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Why the Dew Point Matters in a Home Inspection


For those who frequently check weather reports, the dew point is likely a well-recognized but poorly-understood figure. When the water vapor reaches its saturation point, it’s known as dew point. The vapors get condensed and convert into water. This leads to moisture in surrounding areas, which can cause mold growth.

What is Dew Point?

According to the National Oceanic and Atmospheric Administration's National Weather Service, the dew point is "[a] measure of atmospheric moisture. It is the temperature to which air must be cooled in order to reach saturation (assuming air pressure and moisture content are constant). A higher dew point indicates more moisture present in the air. It is sometimes referred to as Dew Point Temperature, and sometimes written as one word."

How Does Dew Point Affect Home Inspection?

Just like any other weather phenomenon, the dew point has implications for the proper functioning and maintenance of many systems throughout a home. Real estate professional publication WorkingRE went in-depth on how these effects impact a home inspection.

The effects of dew point can be observed on window panes during the winter. Some condensation often forms on windows when the outdoor temperature is significantly different than the indoor temperature. When it's cold outside but warm inside, condensation tends to form on the lower edges of a window pane. Since cold air tends to fall relative to warmer air, the coldest air at the bottom of the window may freeze during periods of extreme cold. This can cause problems with the area surrounding windows including warped frames and mold growth.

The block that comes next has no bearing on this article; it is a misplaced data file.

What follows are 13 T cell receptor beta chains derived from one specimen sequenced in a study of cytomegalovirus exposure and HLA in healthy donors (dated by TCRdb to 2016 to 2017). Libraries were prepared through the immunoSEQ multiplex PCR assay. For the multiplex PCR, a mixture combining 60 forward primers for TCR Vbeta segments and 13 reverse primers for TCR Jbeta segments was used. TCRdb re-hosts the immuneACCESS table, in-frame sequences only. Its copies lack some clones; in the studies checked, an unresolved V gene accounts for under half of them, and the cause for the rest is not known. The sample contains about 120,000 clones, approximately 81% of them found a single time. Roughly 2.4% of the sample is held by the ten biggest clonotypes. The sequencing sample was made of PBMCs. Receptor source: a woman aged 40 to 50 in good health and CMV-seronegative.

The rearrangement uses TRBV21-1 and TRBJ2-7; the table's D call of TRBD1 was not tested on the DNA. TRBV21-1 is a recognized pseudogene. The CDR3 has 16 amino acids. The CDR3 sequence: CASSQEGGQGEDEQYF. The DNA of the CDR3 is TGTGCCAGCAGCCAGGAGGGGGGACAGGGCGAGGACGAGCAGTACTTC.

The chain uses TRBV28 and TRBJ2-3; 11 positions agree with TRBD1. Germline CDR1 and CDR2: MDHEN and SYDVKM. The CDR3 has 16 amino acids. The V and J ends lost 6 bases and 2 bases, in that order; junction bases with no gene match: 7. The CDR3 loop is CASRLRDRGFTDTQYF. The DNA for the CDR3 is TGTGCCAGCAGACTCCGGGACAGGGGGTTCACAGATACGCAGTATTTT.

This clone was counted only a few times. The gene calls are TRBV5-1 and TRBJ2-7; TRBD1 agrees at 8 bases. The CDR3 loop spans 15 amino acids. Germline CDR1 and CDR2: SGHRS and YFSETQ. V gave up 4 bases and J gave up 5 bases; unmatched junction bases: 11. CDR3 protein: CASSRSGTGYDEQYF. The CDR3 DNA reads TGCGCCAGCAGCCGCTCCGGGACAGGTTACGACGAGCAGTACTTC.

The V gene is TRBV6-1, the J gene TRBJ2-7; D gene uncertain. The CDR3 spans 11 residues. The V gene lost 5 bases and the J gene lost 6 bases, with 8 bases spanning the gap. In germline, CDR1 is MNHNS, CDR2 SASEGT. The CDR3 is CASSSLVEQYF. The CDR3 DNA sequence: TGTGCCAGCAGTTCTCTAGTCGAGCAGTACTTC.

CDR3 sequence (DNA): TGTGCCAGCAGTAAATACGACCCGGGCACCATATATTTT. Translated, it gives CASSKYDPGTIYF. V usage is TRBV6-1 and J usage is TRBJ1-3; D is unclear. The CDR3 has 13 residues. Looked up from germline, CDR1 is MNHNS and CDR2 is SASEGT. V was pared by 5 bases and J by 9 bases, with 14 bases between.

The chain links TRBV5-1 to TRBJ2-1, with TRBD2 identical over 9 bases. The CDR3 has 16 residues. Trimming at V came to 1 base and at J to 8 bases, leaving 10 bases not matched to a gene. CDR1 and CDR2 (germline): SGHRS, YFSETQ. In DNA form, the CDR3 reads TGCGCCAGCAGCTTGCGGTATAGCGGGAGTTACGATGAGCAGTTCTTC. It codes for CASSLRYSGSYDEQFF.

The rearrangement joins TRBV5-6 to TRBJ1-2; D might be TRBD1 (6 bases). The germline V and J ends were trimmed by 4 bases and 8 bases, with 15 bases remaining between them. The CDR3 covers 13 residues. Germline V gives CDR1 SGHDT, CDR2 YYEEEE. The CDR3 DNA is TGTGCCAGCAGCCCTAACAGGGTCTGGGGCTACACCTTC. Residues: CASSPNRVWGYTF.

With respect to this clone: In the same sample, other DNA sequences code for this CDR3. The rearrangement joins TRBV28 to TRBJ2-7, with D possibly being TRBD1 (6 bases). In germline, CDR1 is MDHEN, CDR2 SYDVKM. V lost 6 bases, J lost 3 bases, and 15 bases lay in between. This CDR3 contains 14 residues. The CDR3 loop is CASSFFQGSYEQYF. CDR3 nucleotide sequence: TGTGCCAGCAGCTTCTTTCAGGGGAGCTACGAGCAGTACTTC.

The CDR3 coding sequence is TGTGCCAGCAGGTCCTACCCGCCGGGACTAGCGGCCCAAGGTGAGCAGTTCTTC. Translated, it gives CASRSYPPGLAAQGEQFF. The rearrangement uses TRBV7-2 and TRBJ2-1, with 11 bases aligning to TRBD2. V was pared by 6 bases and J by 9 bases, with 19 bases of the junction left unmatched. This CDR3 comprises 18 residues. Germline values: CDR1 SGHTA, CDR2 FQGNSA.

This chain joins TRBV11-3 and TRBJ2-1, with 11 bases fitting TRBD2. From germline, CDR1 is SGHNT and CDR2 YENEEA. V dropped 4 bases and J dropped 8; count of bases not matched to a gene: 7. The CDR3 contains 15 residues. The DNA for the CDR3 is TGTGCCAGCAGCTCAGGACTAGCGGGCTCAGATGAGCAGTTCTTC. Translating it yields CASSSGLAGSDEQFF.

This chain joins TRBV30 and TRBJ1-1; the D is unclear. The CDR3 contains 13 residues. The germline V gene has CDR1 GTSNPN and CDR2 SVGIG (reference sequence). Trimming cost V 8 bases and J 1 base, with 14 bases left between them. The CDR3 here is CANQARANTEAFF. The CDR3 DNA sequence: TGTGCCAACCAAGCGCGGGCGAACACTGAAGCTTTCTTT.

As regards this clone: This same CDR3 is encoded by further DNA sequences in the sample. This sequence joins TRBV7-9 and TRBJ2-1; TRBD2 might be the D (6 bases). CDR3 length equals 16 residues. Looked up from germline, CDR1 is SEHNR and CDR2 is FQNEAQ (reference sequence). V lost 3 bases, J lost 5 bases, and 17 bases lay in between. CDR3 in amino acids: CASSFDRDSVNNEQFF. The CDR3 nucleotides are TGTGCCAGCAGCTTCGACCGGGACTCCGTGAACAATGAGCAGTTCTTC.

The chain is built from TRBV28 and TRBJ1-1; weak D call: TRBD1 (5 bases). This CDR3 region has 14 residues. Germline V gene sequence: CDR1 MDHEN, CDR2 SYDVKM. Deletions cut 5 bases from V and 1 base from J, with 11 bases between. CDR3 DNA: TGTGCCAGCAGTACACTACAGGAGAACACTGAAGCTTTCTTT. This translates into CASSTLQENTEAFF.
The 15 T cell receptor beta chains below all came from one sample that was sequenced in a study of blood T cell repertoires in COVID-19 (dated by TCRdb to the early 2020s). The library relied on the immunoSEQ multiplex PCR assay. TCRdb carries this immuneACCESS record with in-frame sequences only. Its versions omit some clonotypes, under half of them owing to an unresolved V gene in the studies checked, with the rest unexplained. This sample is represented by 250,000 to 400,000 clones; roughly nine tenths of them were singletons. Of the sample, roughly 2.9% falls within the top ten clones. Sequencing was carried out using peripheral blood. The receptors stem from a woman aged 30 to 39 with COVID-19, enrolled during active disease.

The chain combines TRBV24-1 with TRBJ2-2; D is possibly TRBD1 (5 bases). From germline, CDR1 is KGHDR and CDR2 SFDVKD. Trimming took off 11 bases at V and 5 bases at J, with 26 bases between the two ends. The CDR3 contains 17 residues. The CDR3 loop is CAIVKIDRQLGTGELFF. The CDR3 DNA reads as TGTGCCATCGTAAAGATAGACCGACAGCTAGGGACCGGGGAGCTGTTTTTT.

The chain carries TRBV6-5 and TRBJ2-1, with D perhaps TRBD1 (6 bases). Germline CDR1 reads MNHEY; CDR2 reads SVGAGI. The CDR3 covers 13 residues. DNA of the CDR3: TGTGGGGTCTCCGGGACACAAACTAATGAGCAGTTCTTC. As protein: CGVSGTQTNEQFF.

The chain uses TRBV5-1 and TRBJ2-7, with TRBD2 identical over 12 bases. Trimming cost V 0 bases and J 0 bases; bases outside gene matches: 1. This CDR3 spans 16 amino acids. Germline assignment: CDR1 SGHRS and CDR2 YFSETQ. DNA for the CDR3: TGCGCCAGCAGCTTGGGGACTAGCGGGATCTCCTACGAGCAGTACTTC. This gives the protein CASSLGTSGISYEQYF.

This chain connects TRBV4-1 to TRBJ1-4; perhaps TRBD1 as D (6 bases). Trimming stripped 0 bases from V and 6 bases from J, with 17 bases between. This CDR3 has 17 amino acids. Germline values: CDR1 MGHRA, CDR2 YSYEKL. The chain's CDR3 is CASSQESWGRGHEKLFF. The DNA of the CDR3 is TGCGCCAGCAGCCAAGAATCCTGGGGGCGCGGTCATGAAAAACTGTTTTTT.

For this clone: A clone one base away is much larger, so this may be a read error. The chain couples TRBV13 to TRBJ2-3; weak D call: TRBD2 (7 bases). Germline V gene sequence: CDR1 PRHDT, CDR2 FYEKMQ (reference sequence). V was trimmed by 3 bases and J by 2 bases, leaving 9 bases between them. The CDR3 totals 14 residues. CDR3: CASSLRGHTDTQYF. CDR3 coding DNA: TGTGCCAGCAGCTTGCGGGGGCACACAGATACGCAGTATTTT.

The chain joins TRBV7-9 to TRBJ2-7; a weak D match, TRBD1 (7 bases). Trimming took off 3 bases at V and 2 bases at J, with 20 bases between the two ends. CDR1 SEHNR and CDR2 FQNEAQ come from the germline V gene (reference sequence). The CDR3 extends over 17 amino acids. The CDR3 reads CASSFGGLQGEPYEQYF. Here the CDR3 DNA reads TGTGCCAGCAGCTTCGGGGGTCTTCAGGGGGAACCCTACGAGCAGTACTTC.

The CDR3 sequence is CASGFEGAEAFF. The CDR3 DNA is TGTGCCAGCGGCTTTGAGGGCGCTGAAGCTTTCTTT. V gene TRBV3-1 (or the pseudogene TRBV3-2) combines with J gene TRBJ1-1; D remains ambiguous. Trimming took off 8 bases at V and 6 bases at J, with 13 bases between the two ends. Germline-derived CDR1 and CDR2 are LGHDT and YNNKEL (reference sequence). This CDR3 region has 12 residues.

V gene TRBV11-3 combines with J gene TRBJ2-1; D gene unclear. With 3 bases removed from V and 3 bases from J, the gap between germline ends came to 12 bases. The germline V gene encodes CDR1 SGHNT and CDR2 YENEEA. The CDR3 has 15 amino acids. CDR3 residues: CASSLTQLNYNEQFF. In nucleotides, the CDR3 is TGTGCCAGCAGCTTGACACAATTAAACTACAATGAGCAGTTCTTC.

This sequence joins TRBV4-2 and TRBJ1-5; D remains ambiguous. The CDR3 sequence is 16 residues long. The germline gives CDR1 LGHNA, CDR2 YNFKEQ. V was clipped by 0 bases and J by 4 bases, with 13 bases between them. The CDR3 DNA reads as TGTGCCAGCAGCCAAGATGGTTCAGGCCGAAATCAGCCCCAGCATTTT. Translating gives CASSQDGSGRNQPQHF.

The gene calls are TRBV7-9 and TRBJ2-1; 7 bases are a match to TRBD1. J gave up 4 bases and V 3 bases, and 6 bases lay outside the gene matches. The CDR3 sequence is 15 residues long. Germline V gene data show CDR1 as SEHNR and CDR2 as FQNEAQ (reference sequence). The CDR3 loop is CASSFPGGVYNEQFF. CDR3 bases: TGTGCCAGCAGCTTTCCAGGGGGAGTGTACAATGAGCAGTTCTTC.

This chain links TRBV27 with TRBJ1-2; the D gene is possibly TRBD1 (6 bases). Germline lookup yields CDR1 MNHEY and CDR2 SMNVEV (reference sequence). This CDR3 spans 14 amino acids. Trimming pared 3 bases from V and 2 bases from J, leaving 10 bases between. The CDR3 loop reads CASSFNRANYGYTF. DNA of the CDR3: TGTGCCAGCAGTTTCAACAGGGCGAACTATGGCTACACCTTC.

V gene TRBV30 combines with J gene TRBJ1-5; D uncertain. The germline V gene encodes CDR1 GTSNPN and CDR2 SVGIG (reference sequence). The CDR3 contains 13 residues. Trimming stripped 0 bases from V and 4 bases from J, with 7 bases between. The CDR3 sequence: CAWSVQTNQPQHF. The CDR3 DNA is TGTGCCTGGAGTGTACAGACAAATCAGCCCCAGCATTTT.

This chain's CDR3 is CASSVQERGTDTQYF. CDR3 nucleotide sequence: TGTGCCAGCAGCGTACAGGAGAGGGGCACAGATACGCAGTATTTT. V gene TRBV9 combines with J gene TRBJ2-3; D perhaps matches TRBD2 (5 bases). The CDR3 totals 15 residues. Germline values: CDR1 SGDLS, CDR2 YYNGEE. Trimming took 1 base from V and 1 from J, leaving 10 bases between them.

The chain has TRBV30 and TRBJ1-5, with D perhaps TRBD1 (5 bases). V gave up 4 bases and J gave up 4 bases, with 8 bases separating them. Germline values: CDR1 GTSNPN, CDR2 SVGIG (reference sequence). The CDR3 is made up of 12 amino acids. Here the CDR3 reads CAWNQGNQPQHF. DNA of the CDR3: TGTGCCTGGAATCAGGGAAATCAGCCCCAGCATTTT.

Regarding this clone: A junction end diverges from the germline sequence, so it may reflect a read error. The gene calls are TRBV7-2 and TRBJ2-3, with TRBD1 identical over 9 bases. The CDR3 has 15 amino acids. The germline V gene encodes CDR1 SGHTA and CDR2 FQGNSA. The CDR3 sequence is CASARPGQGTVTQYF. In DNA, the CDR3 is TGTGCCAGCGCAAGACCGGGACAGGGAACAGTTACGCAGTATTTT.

A home inspector can find signs of moisture and conclude that it is resulting from condensation. When they attribute moisture and mold growth to dew point, they can recommend one of two fixes for the issue. For one, the temperature of the window itself could be raised. This may require a fan or the application of more direct sunlight to the window. The other solution is to reduce the humidity of the interior air. This might be the less practical solution, since dehumidifiers require high amounts of electricity and may make the inside space uncomfortable.

How Dew Point Can Help Determine Mold Growth

Understanding dew point, condensation and humidity is central to fixing issues related to mold growth. Mold likes to grow in warm, damp areas. However, some homeowners may be confused to find moisture, and thus mold, growing where there are seemingly no holes where rain could enter. This is a common reason for mold growth on a roof deck. Very small leaks allow warm, moist air to enter a space in a roof or attic. This air is then cooled below the dew point, causing moisture to form. Voila, a mold problem has begun. 

To stop this mold from forming, it is recommended to find and seal these air leaks. This may be accomplished by installing air seals between the window and the frame. using this simple fix, many common mold problems may be alleviated.

The Role of Dew Point in Identifying Mold Growth

Understanding what dew point means and how it can lead to unexplained condensation can help to quickly identify the source of the problem. Ultimately, home inspectors can utilize dew point to determine mold growth in the surrounding area, which poses health risks and degrade the home’s structure.

Getting a Mold Inspection by WIN can allow homeowners to protect their investment and ensure the health and safety of their family. Click here to schedule a Mold inspection today!